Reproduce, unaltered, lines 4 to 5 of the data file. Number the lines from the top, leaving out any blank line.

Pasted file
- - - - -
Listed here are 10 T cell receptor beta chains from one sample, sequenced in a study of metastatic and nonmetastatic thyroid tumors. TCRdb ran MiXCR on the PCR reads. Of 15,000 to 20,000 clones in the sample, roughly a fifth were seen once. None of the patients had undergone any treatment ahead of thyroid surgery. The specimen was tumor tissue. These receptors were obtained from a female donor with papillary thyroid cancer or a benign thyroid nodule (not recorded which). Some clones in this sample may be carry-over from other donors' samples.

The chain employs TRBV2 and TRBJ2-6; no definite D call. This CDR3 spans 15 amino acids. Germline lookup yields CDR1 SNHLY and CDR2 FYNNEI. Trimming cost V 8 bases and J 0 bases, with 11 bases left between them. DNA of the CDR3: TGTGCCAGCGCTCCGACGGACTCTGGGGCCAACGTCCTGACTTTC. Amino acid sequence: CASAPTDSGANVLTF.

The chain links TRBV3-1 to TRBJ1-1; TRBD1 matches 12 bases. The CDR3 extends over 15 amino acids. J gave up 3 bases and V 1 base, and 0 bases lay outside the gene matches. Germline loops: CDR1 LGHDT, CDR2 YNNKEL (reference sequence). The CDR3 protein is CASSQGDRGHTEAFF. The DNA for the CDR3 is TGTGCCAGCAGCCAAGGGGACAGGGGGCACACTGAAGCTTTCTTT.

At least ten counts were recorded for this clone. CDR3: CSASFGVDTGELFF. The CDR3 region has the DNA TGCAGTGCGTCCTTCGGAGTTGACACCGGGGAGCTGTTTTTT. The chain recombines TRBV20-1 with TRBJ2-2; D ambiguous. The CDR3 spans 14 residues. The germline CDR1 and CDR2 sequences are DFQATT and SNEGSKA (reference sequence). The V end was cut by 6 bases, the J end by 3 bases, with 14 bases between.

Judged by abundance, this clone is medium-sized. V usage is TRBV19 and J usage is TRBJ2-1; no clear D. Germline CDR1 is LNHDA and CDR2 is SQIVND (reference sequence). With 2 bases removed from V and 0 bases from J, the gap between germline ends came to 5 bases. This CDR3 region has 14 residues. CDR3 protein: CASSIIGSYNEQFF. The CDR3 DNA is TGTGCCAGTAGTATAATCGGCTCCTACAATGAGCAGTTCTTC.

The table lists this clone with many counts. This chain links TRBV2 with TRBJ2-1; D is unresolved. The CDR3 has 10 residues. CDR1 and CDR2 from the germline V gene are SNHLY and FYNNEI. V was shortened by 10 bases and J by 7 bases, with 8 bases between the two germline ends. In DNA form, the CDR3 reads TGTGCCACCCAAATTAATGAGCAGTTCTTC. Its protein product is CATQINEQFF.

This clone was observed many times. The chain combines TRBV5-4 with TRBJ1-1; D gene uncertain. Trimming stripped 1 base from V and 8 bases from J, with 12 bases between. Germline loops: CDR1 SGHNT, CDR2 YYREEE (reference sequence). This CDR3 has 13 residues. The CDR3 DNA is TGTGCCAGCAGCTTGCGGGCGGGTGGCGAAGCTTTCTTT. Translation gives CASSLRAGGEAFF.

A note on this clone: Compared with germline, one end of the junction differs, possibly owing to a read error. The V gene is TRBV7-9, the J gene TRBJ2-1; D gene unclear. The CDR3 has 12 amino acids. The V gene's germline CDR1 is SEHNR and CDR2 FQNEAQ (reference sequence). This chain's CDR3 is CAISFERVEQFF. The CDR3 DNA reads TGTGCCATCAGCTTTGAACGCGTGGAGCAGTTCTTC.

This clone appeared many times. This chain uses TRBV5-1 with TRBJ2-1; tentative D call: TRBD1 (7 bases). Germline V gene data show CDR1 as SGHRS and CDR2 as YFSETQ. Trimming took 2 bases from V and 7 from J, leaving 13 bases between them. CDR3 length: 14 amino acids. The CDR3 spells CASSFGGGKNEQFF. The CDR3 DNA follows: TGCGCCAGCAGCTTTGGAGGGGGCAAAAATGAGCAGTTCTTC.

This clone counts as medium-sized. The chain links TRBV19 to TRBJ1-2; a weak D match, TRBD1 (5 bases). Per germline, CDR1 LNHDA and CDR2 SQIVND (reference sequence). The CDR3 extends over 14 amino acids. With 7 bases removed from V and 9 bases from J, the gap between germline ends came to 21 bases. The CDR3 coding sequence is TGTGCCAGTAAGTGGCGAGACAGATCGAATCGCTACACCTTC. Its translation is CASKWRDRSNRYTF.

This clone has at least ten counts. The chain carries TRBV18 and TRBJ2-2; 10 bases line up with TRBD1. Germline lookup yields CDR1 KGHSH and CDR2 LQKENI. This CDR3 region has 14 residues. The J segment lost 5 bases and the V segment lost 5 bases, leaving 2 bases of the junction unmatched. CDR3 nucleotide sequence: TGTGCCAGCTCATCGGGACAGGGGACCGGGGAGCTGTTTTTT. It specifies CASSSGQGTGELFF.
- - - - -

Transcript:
At least ten counts were recorded for this clone. CDR3: CSASFGVDTGELFF. The CDR3 region has the DNA TGCAGTGCGTCCTTCGGAGTTGACACCGGGGAGCTGTTTTTT. The chain recombines TRBV20-1 with TRBJ2-2; D ambiguous. The CDR3 spans 14 residues. The germline CDR1 and CDR2 sequences are DFQATT and SNEGSKA (reference sequence). The V end was cut by 6 bases, the J end by 3 bases, with 14 bases between.

Judged by abundance, this clone is medium-sized. V usage is TRBV19 and J usage is TRBJ2-1; no clear D. Germline CDR1 is LNHDA and CDR2 is SQIVND (reference sequence). With 2 bases removed from V and 0 bases from J, the gap between germline ends came to 5 bases. This CDR3 region has 14 residues. CDR3 protein: CASSIIGSYNEQFF. The CDR3 DNA is TGTGCCAGTAGTATAATCGGCTCCTACAATGAGCAGTTCTTC.